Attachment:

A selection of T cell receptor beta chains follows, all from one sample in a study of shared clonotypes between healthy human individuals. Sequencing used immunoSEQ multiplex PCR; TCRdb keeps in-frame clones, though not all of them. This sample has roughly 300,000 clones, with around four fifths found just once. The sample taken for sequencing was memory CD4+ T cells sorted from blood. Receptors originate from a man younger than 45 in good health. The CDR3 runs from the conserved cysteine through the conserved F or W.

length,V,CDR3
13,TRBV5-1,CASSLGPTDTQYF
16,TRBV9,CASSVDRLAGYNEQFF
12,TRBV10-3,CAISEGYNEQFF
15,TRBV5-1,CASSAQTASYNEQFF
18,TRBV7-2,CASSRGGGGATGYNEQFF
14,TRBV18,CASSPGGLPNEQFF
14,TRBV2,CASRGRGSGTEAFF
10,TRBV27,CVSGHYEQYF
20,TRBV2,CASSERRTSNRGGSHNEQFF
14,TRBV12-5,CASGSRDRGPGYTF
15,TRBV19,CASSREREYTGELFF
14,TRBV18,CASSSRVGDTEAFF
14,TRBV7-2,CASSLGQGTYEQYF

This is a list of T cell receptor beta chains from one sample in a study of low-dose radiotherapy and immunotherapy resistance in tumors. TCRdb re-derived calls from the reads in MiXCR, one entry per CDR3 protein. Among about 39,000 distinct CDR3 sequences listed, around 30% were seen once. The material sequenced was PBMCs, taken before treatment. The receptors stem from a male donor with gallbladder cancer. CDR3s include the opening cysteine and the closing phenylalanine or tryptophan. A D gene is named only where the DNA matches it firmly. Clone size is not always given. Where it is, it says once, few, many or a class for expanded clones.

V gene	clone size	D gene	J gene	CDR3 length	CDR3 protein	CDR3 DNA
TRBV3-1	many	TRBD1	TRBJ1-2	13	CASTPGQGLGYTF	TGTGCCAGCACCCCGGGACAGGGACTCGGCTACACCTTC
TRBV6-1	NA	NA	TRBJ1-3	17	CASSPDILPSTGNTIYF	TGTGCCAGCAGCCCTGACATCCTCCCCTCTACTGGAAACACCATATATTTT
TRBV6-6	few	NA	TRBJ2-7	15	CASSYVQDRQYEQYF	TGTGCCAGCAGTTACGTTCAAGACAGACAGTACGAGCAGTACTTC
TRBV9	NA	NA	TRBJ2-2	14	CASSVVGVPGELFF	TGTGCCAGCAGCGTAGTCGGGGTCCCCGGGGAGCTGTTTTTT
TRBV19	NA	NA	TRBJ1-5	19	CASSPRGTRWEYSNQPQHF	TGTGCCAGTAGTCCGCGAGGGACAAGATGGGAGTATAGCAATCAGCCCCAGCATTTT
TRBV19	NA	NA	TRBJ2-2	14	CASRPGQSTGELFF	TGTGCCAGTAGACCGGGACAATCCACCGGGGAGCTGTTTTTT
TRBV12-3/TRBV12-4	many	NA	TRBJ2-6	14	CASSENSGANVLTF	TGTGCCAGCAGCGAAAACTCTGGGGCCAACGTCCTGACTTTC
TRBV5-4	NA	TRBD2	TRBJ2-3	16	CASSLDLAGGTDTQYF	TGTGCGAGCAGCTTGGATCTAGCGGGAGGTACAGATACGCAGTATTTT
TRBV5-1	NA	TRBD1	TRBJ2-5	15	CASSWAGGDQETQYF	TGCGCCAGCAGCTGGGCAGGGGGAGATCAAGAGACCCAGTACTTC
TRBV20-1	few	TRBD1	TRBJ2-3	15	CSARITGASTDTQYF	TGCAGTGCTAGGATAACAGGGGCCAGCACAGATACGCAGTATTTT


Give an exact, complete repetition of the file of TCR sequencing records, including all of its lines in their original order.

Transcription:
A selection of T cell receptor beta chains follows, all from one sample in a study of shared clonotypes between healthy human individuals. Sequencing used immunoSEQ multiplex PCR; TCRdb keeps in-frame clones, though not all of them. This sample has roughly 300,000 clones, with around four fifths found just once. The sample taken for sequencing was memory CD4+ T cells sorted from blood. Receptors originate from a man younger than 45 in good health. The CDR3 runs from the conserved cysteine through the conserved F or W.

length,V,CDR3
13,TRBV5-1,CASSLGPTDTQYF
16,TRBV9,CASSVDRLAGYNEQFF
12,TRBV10-3,CAISEGYNEQFF
15,TRBV5-1,CASSAQTASYNEQFF
18,TRBV7-2,CASSRGGGGATGYNEQFF
14,TRBV18,CASSPGGLPNEQFF
14,TRBV2,CASRGRGSGTEAFF
10,TRBV27,CVSGHYEQYF
20,TRBV2,CASSERRTSNRGGSHNEQFF
14,TRBV12-5,CASGSRDRGPGYTF
15,TRBV19,CASSREREYTGELFF
14,TRBV18,CASSSRVGDTEAFF
14,TRBV7-2,CASSLGQGTYEQYF

This is a list of T cell receptor beta chains from one sample in a study of low-dose radiotherapy and immunotherapy resistance in tumors. TCRdb re-derived calls from the reads in MiXCR, one entry per CDR3 protein. Among about 39,000 distinct CDR3 sequences listed, around 30% were seen once. The material sequenced was PBMCs, taken before treatment. The receptors stem from a male donor with gallbladder cancer. CDR3s include the opening cysteine and the closing phenylalanine or tryptophan. A D gene is named only where the DNA matches it firmly. Clone size is not always given. Where it is, it says once, few, many or a class for expanded clones.

V gene	clone size	D gene	J gene	CDR3 length	CDR3 protein	CDR3 DNA
TRBV3-1	many	TRBD1	TRBJ1-2	13	CASTPGQGLGYTF	TGTGCCAGCACCCCGGGACAGGGACTCGGCTACACCTTC
TRBV6-1	NA	NA	TRBJ1-3	17	CASSPDILPSTGNTIYF	TGTGCCAGCAGCCCTGACATCCTCCCCTCTACTGGAAACACCATATATTTT
TRBV6-6	few	NA	TRBJ2-7	15	CASSYVQDRQYEQYF	TGTGCCAGCAGTTACGTTCAAGACAGACAGTACGAGCAGTACTTC
TRBV9	NA	NA	TRBJ2-2	14	CASSVVGVPGELFF	TGTGCCAGCAGCGTAGTCGGGGTCCCCGGGGAGCTGTTTTTT
TRBV19	NA	NA	TRBJ1-5	19	CASSPRGTRWEYSNQPQHF	TGTGCCAGTAGTCCGCGAGGGACAAGATGGGAGTATAGCAATCAGCCCCAGCATTTT
TRBV19	NA	NA	TRBJ2-2	14	CASRPGQSTGELFF	TGTGCCAGTAGACCGGGACAATCCACCGGGGAGCTGTTTTTT
TRBV12-3/TRBV12-4	many	NA	TRBJ2-6	14	CASSENSGANVLTF	TGTGCCAGCAGCGAAAACTCTGGGGCCAACGTCCTGACTTTC
TRBV5-4	NA	TRBD2	TRBJ2-3	16	CASSLDLAGGTDTQYF	TGTGCGAGCAGCTTGGATCTAGCGGGAGGTACAGATACGCAGTATTTT
TRBV5-1	NA	TRBD1	TRBJ2-5	15	CASSWAGGDQETQYF	TGCGCCAGCAGCTGGGCAGGGGGAGATCAAGAGACCCAGTACTTC
TRBV20-1	few	TRBD1	TRBJ2-3	15	CSARITGASTDTQYF	TGCAGTGCTAGGATAACAGGGGCCAGCACAGATACGCAGTATTTT